As regular readers know, I emigrated to Poland from Milwaukee, a port city on Lake Michigan.
No one knows where Milwaukee is when I’m in Poland, so I usually say, „If you head north from Chicago along the lakeshore, the next big city you encounter is Milwaukee.”
People nod as if they understand — at least the conversation can go on.
That northern route is the path I take each time I come back from Poland to visit my family in America. My parents usually pick me up at O’Hare, the Chicago airport. Then we go up on one of the Interstate Highways built across the continent in the 1950s. (They were supposed, among other things, to help the U.S. Army in case of Soviet invasion.)
As the car noses over the frontier between Illinois and Wisconsin, I start looking for a copper dome over the horizon. A bend in the road, and there it is: the massive brown balloon supported by sandstone piers with clocks facing the cardinal directions. It’s a symbol of my city. But it’s not a library or some great civic temple. There’s a cross atop that dome. It’s the Basilica of Saint Josaphat. Poles built it.
To get to Saint Josaphat, you head west from the highway for a few blocks past the duplexes with tarpaper shingles, past the Serbian restaurant and Nail Sensations, right alongside Kościuszko Park (that’s Ka-zji-as-ko Park).
Stop the car somewhere on the street, maybe in front of the funeral parlor. Lock your doors: this isn’t a nice neighborhood.
Cross the street and get yourself up the steps and through the door, pushing on the handle marked with the seal of the Customs Service (I’ll explain later).
Let the door close behind you. Exhale. Heaven.
The Basilica of Saint Josaphat: an angel holds the holy water font. The walls vibrate with sconces and scrollwork and trompe l’oeil marble. A slick stone floor stretches to the main altar, 50 yards away. Beyond the baldachin, in vivid oils, a bishop in red is ready to die.
That man, of course, is Josaphat Kuntsevych (Jozafat Kuncewicz), of the Order of Saint Basil the Great, a monk and “archeparch” killed at Vitebsk in November of 1623. Here he is treated as an icon of the Catholic West against Eastern Darkness. The altarpiece was executed by Gonippo Raggi, a painter sent to Milwaukee from Rome by Pope Pius XI, who as papal nuncio in Warsaw had survived the invasion of Poland by the Bolsheviks. Pius loved Polonia.
By the way, it’s not a politically-correct picture: an Orthodox cleric in a high black kamilavka points his bony finger in accusation at Josaphat while a peasant with a big red beard raises the axe to murder him. Ecumenical dialogue, anyone?
Look up: the dome that soars 76 meters above the street is blank on the outside, but here on the inside it swarms with life. Apostles. Fathers of the Church. Celestial bodies. Eight windows with eight different Madonnas. Giant canvasses that follow Raphael. And, in huge gold letters around the base, this verse from the First Book of Kings: “I have hallowed this house, which thou hast built, to put my name there for ever; and mine eyes and mine heart shall be there perpetually.” Except it’s in Polish, lest we forget who made this place. “Bom obrał i poświęcił to miejsce, aby tam imię moje było na wieki, a żeby tam trwały oczy moje i serce moje po wszystkie dni.” It’s straight from Wujek’s Bible and it’s all laid out in bright leaf, right down to the last Ę and Ł — to the consternation of anglophone Americans.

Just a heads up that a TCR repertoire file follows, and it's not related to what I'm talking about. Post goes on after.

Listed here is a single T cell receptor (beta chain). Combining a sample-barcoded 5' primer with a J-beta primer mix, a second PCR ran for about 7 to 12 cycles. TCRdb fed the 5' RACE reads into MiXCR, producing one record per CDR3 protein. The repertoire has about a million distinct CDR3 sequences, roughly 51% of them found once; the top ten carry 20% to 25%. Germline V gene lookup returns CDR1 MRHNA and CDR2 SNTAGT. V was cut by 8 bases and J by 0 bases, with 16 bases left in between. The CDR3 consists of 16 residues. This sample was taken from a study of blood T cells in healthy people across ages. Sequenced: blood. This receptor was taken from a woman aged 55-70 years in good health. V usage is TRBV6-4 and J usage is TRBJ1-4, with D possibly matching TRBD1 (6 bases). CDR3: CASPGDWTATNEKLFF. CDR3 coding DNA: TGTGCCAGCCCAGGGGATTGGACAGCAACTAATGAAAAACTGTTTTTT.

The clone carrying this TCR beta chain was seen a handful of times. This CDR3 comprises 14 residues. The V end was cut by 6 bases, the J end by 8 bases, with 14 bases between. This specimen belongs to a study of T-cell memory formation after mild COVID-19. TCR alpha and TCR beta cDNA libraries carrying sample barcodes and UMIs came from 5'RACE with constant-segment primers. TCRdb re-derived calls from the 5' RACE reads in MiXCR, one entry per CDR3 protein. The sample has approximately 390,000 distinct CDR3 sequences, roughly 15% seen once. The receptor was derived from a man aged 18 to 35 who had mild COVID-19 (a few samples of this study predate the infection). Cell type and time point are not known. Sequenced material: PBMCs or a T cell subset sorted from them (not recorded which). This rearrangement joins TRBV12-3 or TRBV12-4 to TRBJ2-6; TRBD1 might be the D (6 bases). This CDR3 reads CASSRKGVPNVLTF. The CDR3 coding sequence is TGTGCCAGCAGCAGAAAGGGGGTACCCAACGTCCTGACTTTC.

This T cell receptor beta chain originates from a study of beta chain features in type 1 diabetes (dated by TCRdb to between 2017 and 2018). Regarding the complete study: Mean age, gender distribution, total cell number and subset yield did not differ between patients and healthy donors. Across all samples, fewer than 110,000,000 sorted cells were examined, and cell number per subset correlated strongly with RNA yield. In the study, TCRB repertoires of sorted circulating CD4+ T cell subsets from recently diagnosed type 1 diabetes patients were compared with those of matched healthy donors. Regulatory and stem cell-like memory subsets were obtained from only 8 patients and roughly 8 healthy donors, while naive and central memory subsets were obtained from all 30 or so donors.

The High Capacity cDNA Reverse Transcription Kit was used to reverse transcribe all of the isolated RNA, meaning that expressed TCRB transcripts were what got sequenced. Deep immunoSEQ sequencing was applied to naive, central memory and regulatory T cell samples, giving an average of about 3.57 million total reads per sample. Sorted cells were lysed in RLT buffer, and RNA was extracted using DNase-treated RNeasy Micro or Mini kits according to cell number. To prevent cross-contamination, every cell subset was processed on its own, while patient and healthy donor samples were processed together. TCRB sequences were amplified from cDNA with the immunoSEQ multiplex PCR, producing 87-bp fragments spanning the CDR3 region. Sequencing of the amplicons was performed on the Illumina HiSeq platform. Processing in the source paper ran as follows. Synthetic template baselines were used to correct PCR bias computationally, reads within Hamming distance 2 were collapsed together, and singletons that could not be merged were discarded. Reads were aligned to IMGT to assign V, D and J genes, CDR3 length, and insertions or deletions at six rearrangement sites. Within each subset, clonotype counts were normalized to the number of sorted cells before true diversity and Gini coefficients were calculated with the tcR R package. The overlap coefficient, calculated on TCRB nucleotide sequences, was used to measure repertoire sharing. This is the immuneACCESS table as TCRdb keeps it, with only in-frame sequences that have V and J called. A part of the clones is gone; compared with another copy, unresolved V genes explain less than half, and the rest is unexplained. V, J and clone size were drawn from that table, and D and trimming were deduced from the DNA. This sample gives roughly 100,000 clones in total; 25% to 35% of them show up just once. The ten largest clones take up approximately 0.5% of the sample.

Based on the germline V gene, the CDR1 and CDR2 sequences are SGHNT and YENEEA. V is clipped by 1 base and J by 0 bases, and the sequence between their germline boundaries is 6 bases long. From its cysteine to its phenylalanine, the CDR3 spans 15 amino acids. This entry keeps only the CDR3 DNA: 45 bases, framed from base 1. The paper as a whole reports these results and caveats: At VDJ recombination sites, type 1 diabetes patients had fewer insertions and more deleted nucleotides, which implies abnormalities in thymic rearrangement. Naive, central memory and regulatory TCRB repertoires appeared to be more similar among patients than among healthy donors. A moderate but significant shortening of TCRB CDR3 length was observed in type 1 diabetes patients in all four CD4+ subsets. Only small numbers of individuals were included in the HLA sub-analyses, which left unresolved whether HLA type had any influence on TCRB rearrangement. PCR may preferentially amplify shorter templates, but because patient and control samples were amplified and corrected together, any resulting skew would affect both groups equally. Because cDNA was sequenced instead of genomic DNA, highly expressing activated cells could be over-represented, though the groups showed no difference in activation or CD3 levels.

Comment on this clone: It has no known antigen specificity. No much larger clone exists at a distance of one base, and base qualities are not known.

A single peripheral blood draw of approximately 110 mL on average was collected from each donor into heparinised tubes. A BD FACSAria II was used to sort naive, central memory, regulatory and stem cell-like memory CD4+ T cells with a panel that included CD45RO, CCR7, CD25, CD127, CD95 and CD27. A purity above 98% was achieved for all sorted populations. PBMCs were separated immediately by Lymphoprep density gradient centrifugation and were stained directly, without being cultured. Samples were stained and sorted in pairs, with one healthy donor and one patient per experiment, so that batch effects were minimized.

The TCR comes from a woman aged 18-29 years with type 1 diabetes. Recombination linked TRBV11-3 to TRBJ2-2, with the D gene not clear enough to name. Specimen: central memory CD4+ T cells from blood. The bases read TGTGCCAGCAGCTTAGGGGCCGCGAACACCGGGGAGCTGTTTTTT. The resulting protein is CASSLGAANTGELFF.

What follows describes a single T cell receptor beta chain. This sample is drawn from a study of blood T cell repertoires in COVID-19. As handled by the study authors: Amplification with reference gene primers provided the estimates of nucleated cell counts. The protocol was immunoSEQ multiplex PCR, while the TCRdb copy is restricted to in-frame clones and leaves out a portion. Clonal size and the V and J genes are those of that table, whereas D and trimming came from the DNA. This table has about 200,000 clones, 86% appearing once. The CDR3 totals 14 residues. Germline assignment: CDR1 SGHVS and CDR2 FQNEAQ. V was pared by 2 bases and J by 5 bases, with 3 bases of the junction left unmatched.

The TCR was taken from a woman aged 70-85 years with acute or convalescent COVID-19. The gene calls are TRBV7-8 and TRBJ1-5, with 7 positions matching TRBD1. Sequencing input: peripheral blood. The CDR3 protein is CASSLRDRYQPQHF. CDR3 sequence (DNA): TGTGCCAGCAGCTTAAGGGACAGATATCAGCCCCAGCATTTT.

Here prayed the Poles who clung to a South Side as unglamorous then as it is now. Poles who, some of them, could barely read in their own language much less in English. Poles who emigrated “za chlebem” — as Sienkiewicz put it — and ended up in Chicago or Pittsburgh or Buffalo or Milwaukee bending over a blast furnace or tanner’s vat while their wives put their knees on the floorboards and their fingers in some lady’s washbucket.
These same Poles built a basilica. They built it. Because they could not afford to hire labor, they gave their own work. The washerwoman came home, made the children something to eat, then shifted debris from the foundations of the edifice, one apron-load at a time. Her husband drove the horse that hauled the sledge that carried the dirt to the dump site west of the Kinnickinnic River. Her brother hustled blocks up the scaffold. People still tell these stories in Milwaukee.
The new immigrants had no building materials, either. But they did have a wily pastor named Grutza. He sensed an opportunity when a new government office-building in Chicago was brought down for structural flaws. He snapped up the cast-off stone and fittings for pennies and shipped it all to Milwaukee on flatcars. An architect from Württemberg (by way of Ohio) was engaged to magic the stones into place. The Postal Service’s brass railings were hoisted to the choir and the Customs Service’s shield stayed on the doorknobs. Soon the archbishop was gliding in to celebrate High Mass, right past the patriotic mural of the Battle of Racławice. It was 1901.
Five weeks after the dedication, Father Wilhelm Grutza, who had overseen the building process from start to finish, expired. Let’s hope he ended up with Josaphat.
Go there on a Sunday now. The basilica parish is administered by Conventual Franciscans, some with names like Poczworowski (Paz-ła-rał-ski, of course). They have one of the best choirs in town. (I have heard this choir give a hesitant rendition of Serdeczna Matko, which they call „our parish song.”) The grand organ throbs and thickens the air into honey.
Ladies in fur coats who’ve come in from the suburbs — some, the granddaughters of washerwomen — sit next to Mexican maids, the new arrivals, who rustle in nylon jackets.
And after the Sanctus they’re all on their knees. Because this place is holy, hallowed by God, and from time to time, in this time as in all times, God’s people need to stop in and see Him.